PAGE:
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NEOCH case”). Plaintiffs in the NEOCH case have filed an Emergency Motion for Clarification and for Modification of October 26, 2012 Order Regarding Scope of Section III(5)(b)(vii) of the Consent Decree. (NEOCH Dkt. # 349) Plaintiffs in the SEIU case filed a Motion for Preliminary Injunction which sought the same relief as the NEOCH Plaintiffs’ Motion, but on different legal grounds. (SEIU Dkt. # 97) Plaintiffs jointly submitted a Memorandum in Support of their motions. At oral argument, on November 7, 2012, the SEIU Plaintiffs withdrew their Motion for Preliminary Injunction. (SEIU Dkt. # 102) Thus, this Opinion and Order considers only NEOCH Plaintiffs’ motions. These motions have been fully briefed and are ripe for consideration. II. BACKGROUND The interwoven factual and procedural histories of these motions have become complicated owing to the many stages of this litigation both in this Court and the Sixth Circuit. The accelerated timeline of the motions resulting from the date of the November 6, 2012 Election and the November 17, 2012 start of provisional ballot counting has increased the complexity. It is appropriate, therefore, to review briefly the origins and purposes of the Consent Decree which is the subject of these motions. NEOCH Plaintiffs brought the suit which resulted in the Consent Decree in 2006. (NEOCH Dkt. #2) They sought to prevent Ohio’s then-new voter identification laws from disenfranchising impoverished Ohioans who could not afford to purchase any of the required forms of identification. Plaintiffs alleged that the requirement essentially levied an unlawful poll tax. In order to prevent disenfranchisement of the impoverished and to avoid further costly litigation, parties voluntarily entered into a negotiated settlement, memorialized as the Consent Decree. The Consent Decree went into effect on April 19, 2010 as an Order of this Court.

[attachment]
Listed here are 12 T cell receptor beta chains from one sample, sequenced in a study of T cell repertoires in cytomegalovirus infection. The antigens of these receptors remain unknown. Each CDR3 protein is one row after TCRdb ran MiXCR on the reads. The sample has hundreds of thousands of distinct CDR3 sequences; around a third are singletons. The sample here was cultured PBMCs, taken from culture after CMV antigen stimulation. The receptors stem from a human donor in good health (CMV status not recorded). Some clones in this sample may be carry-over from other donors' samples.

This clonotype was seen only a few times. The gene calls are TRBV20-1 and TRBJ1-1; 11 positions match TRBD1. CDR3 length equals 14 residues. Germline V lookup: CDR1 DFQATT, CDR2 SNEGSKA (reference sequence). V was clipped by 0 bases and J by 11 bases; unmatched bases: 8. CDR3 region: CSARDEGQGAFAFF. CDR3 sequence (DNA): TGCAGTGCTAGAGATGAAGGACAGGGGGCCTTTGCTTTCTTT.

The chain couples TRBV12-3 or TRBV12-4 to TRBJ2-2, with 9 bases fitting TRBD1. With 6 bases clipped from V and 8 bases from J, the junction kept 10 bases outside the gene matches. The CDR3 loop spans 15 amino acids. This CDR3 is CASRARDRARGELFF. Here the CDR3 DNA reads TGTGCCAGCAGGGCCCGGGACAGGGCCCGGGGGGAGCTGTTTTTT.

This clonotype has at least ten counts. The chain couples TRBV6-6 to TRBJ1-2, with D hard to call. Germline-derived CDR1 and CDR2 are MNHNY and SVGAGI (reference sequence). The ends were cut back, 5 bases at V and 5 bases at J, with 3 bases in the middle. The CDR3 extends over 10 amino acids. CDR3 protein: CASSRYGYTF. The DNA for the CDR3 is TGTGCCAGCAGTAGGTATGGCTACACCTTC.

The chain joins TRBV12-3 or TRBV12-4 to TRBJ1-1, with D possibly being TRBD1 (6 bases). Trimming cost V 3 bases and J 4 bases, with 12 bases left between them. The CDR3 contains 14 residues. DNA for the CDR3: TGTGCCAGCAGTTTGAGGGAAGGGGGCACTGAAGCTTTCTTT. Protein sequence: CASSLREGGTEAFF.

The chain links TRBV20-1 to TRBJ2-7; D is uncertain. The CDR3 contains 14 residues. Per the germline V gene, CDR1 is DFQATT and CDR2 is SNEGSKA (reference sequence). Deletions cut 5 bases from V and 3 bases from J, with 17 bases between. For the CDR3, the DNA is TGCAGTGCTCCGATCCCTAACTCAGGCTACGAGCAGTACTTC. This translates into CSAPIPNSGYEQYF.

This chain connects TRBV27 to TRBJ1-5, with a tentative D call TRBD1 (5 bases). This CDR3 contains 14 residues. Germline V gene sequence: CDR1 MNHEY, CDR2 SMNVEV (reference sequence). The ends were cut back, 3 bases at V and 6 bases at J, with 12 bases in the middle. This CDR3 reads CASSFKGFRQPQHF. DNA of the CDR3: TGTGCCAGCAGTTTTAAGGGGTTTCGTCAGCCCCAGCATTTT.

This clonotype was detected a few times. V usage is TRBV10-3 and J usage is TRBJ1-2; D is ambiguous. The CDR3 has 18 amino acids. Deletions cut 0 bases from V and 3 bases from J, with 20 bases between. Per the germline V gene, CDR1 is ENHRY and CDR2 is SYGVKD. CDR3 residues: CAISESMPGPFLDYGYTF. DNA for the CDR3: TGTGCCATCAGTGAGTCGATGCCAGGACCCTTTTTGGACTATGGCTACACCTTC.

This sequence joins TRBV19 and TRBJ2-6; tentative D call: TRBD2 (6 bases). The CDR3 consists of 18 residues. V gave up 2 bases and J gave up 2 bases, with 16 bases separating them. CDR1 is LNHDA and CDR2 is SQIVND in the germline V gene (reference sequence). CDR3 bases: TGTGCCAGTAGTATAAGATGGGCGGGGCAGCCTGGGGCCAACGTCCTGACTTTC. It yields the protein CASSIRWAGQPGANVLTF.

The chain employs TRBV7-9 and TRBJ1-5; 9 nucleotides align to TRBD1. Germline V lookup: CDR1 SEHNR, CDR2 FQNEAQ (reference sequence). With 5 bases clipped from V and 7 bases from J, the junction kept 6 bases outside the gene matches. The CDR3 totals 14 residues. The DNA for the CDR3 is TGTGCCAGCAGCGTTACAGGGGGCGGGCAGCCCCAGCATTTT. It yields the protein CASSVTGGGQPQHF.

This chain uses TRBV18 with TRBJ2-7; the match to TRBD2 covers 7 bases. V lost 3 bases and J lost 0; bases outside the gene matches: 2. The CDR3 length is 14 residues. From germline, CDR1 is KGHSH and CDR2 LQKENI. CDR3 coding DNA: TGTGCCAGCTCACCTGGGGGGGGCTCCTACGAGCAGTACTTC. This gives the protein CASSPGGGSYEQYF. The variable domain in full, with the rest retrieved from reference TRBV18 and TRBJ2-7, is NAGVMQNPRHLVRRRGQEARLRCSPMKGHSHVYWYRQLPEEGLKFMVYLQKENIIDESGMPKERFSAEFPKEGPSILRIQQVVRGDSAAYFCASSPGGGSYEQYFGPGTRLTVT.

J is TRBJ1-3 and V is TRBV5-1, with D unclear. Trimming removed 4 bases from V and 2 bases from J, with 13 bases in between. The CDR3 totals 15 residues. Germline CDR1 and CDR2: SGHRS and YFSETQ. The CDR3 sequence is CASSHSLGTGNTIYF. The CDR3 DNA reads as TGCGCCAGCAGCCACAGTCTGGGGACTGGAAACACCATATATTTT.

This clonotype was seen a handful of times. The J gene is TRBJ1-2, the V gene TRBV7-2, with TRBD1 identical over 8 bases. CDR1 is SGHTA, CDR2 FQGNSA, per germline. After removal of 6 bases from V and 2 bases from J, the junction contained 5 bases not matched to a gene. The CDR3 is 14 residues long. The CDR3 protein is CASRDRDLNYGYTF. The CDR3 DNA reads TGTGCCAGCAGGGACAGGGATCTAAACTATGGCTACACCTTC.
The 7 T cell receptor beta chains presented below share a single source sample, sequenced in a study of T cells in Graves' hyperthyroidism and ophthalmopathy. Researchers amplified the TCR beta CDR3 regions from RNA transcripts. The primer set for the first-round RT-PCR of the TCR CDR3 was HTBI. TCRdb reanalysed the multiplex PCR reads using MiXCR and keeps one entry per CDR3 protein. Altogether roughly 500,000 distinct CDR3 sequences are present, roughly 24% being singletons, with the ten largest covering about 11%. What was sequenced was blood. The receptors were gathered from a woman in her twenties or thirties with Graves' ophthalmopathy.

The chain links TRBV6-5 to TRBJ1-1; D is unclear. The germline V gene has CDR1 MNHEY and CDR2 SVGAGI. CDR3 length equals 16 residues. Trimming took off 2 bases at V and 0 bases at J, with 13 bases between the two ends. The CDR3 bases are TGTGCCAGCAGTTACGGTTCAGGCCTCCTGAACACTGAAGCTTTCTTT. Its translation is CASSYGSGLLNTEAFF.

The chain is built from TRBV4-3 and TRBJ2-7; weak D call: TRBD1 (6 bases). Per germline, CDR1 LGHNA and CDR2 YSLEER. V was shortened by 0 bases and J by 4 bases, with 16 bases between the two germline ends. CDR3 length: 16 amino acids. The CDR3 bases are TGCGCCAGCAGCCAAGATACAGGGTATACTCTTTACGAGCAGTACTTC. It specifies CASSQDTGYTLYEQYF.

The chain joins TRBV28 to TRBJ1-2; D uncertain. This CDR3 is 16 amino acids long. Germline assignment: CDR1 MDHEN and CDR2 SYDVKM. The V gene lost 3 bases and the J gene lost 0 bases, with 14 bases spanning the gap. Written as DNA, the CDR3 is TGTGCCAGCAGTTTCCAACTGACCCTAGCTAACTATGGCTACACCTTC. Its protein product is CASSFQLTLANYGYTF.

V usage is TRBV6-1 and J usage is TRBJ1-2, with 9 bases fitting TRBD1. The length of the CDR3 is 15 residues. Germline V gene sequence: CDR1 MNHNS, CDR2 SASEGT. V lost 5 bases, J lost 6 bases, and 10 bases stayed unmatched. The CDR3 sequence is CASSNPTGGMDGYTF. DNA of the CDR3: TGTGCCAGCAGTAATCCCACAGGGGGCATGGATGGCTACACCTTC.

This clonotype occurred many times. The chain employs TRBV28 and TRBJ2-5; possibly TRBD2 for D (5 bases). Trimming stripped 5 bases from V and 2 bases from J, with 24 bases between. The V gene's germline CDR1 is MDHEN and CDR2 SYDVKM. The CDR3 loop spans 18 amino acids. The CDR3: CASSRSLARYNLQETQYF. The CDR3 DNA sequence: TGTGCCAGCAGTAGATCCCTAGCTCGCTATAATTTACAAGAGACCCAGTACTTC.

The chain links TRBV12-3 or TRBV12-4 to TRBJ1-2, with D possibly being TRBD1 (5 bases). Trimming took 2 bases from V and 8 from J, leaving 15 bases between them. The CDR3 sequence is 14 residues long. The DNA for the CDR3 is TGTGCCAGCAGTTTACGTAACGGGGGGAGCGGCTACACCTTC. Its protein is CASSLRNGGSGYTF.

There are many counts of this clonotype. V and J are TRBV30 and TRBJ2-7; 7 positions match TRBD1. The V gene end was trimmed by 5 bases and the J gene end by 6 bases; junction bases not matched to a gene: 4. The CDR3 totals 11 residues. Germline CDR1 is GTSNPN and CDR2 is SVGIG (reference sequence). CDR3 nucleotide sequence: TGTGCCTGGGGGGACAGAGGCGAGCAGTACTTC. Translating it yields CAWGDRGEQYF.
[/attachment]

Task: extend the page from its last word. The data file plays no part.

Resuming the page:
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(NEOCH Dkt. #210) The Decree only applies to provisional voters who identify themselves using the last four digits of their social security numbers, “SSN-4 voters.” It is scheduled to remain in effect until June 30, 2013, though parties may move to extend that date. Since the Consent Decree was entered, the litigation has gone through numerous stages, in this Court and in the Sixth Circuit. On October 26, 2012, the Court denied NEOCH Plaintiffs’ previous Motion to Modify the Consent Decree. (NEOCH Dkt. #334) Chiefly, Plaintiffs sought to expand the scope of the Consent Decree to all provisional ballot voters to prevent a potential violation of Equal Protection under Bush v. Gore, 531 U.S. 98 (2000). Plaintiffs requested the Court order the counting of provisional ballots with deficient affirmations resulting from pollworker error. One issue in contention was the definition of “poll-worker error.” This Court found the Sixth Circuit’s Decision of October 11, 2012 held that the voter’s failure to print her name or sign the provisional ballot affirmation was not the result of poll-worker error.1 NEOCH v. Husted, ___ F.3d ___, 2012 WL 4829033 (6th Cir. October 11, 2012). Ohio law, however, requires other information on the provisional ballot affirmation as well, including the form of identification used by the provisional voter, which is required to be recorded by a poll-worker. Ohio Revised Code §3505.181(B)(6). The Sixth Circuit has held that when a ballot deficiency is “solely” the result of poll-worker error, the ballot may not be rejected; otherwise’ there would be a violation of the Fourteenth Amendment. SEIU v. Husted, ___ F.3d ___, 2012 WL 5352484 (6th Cir. October 31, 2012) at *2. In denying the NEOCH Plaintiffs’ Motion to Modify the Consent Decree, this Court relied on the Sixth Circuit’s holding, Section III(5)(b)(vii) of the Consent Decree, O.R.C. §3505.181(B)(6), and the Secretary’s representations to this Court, all of which confirmed the Court’s understanding that the Secretary